A new film emerged at the top of the box office in late February and early March, pushing box office phenomenon Miracle in Cell No. 7
back to #2.
Gangster epic New World
enjoyed a strong opening on February 21st thanks in part to its high-profile cast, and positive word-of-mouth has helped it to maintain its position at the top of the chart for the past two weeks. Its 14 day total stands at 2.8 million admissions, the equivalent of US$19.1 million. The film is the second directorial effort by PARK Hoon-jung
, who made his debut with The Showdown
in 2011, and who is also well-known as the screenwriter of RYOO Seung-wan
’s The Unjust
(2010) and KIM Jee-woon
’s I Saw the Devil
is centered on a powerful crime syndicate that is thrown into disarray when its leader is killed and a succession battle ensues. LEE Jung-jae
plays a police officer who over the course of many years has infiltrated himself into the gang’s hierarchy. With a baby on the way, he is anxious to retire from the gang, but his handler (CHOI Min-shik
) pushes him to continue working on the inside for a bit longer.
The success enjoyed by New World
didn’t prevent the massive box office hit Miracle in Cell No. 7
from sailing past the 10 million admissions mark in late February. It is the eighth film in Korea to reach this milestone, and as of March 6th its total stood at 11.7 million admissions. Given its continued success, the film has an outside chance of passing The Host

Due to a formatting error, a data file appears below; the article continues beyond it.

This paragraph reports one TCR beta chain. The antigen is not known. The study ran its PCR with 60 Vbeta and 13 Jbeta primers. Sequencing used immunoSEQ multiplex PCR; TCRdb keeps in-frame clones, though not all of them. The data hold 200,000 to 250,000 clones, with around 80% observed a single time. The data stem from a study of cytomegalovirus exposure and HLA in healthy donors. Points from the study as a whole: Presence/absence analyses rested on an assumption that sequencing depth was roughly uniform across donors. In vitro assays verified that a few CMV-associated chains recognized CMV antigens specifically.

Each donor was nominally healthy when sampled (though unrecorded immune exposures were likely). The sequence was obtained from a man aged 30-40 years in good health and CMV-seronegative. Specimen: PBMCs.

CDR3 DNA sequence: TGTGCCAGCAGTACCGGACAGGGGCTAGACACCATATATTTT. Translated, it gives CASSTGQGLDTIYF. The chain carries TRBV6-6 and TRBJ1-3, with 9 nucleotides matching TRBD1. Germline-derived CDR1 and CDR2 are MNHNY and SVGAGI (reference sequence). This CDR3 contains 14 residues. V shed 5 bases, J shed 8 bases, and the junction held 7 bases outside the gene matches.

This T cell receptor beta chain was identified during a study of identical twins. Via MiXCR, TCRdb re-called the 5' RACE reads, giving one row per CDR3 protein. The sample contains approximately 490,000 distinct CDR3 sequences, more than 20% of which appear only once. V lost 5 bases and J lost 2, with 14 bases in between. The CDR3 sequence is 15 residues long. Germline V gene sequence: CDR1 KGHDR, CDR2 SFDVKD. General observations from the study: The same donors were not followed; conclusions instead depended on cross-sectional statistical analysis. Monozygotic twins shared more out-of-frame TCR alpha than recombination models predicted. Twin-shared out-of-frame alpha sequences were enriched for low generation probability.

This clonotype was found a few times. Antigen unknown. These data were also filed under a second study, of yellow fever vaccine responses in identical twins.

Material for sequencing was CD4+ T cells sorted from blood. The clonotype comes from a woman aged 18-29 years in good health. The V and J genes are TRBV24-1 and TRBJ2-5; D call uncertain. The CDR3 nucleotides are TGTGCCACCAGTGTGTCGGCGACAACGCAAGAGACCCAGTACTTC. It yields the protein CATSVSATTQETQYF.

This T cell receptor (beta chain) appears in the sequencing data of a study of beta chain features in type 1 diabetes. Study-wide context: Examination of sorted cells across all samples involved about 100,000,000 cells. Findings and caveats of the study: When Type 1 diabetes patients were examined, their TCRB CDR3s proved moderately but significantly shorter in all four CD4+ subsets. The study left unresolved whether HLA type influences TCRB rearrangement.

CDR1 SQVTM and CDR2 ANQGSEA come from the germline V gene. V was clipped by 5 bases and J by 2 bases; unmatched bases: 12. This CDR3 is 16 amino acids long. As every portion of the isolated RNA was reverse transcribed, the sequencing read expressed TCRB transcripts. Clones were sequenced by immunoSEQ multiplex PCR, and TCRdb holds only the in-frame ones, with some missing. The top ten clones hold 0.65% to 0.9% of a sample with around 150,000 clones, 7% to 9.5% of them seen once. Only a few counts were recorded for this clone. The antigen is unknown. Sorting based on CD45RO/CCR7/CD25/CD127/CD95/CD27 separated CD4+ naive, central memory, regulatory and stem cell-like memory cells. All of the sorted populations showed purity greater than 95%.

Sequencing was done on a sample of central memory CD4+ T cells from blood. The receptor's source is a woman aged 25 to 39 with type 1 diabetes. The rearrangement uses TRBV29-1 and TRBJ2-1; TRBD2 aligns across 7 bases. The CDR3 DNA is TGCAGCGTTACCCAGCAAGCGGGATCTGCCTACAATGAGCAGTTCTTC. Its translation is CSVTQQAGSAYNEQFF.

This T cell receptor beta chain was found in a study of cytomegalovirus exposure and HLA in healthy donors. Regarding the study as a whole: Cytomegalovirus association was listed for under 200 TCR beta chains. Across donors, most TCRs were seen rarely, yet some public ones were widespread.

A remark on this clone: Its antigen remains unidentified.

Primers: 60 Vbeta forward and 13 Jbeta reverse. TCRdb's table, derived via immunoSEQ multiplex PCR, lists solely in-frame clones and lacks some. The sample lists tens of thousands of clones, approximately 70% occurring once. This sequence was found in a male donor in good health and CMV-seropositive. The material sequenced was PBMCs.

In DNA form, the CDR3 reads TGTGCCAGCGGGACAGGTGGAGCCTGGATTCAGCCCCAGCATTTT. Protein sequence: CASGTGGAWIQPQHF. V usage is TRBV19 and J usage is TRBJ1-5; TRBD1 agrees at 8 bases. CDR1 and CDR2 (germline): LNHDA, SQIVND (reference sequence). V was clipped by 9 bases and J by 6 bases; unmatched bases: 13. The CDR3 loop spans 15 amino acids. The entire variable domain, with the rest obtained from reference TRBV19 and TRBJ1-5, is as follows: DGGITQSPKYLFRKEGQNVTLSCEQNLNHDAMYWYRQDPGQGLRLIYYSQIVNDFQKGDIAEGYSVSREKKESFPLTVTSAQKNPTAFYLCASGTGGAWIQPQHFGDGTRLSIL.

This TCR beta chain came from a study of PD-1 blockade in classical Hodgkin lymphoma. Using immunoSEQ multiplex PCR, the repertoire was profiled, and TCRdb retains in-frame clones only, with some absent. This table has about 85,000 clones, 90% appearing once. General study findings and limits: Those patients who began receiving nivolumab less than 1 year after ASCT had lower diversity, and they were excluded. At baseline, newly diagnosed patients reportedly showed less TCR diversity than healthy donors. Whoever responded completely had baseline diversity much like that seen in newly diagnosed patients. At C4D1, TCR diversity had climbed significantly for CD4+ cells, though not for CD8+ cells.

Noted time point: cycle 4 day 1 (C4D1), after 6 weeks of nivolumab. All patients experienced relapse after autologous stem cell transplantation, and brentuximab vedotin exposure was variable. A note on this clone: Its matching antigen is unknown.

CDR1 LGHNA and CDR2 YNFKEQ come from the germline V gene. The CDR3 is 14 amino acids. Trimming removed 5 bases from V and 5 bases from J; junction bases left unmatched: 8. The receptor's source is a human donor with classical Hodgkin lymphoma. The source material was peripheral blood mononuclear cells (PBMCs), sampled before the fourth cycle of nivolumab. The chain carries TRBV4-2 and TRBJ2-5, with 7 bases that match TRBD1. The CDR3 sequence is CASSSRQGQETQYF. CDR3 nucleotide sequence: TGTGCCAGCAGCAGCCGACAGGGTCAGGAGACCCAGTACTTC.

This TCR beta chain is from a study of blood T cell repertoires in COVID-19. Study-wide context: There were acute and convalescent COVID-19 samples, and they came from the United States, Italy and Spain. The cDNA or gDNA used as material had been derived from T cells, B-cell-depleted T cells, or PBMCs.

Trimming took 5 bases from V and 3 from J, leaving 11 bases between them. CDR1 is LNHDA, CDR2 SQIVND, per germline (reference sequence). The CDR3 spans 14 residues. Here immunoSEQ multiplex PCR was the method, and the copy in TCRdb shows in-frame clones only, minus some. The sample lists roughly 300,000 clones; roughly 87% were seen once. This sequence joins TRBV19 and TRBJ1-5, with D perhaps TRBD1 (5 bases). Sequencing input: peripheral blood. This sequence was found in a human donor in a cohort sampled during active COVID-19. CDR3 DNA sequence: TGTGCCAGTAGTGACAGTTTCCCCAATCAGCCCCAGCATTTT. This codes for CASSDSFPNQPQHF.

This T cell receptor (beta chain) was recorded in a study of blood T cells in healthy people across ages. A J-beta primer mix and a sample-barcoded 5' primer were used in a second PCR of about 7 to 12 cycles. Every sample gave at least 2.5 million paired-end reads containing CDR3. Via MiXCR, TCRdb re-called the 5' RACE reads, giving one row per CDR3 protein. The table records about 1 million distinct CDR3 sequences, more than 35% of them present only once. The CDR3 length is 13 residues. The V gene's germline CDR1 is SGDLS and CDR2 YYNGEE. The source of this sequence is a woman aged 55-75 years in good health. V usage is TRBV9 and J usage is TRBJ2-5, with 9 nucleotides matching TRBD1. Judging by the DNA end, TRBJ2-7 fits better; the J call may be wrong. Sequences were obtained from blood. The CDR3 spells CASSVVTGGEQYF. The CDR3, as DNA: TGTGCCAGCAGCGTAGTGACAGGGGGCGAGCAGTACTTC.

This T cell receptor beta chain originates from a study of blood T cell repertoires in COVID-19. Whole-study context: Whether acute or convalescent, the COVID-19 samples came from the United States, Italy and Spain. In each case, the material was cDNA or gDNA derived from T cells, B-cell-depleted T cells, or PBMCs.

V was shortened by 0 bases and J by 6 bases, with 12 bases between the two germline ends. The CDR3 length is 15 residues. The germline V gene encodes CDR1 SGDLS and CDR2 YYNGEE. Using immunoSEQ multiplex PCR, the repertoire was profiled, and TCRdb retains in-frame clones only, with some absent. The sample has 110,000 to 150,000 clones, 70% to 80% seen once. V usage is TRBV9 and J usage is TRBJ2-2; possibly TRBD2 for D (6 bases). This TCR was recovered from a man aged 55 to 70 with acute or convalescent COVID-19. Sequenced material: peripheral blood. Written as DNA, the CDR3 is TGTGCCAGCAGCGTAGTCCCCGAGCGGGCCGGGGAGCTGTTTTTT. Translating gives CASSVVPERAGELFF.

and The Thieves
to set a new record for local films. The overall best-selling film in Korea to date is James CAMERON’s Avatar
with 13.4 million admissions. Miracle in Cell No. 7
tells the story of a man with the mental capabilities of a child who, after being wrongly imprisoned, is reunited with his daughter thanks to a clandestine effort on the part of his cellmates.
Meanwhile RYOO Seung-wan’s action blockbuster The Berlin File
added another 800,000 admissions to bring its overall total to just past 7 million admissions. Having eclipsed Swiri
, it now qualifies as the best-selling action film in Korean cinema history. The film tells the story of rival spies working for the North Korean and South Korean intelligence agencies in Berlin.
The Hollywood film at #5 has drawn particular notice in Korea because it is the overseas debut of Korean director PARK Chan-wook
, starring Nicole KIDMAN, Mia WASIKOWSKA, and Matthew GOODE opened on February 28th and has accumulated roughly 300,000 tickets sales in its first seven days. This falls significantly short of hit status, however it did perform much better than the Hollywood debut of another well-known Korean director KIM Jee-woon. KIM’s The Last Stand
, shot in the US and starring Arnold SCHWARZENEGGER, managed to sell only 65,000 tickets since its debut on February 21. This places it at #11 in the above chart.
Finally, Nobody’s Daughter Haewon
, the latest low-budget feature by gifted auteur HONG Sangsoo
, opened on February 28th and sold roughly 15,000 tickets in its first week. HONG’s previous film In Another Country
, which screened in competition at Cannes and starred French actress Isabelle HUPPERT, topped out at just over 30,000 admissions. The comparatively strong opening for Nobody’s Daughter Hae
won may be due in part to the widespread praise afforded young actress JUNG Eun-chae
, who is making her first appearance in a HONG Sangsoo film.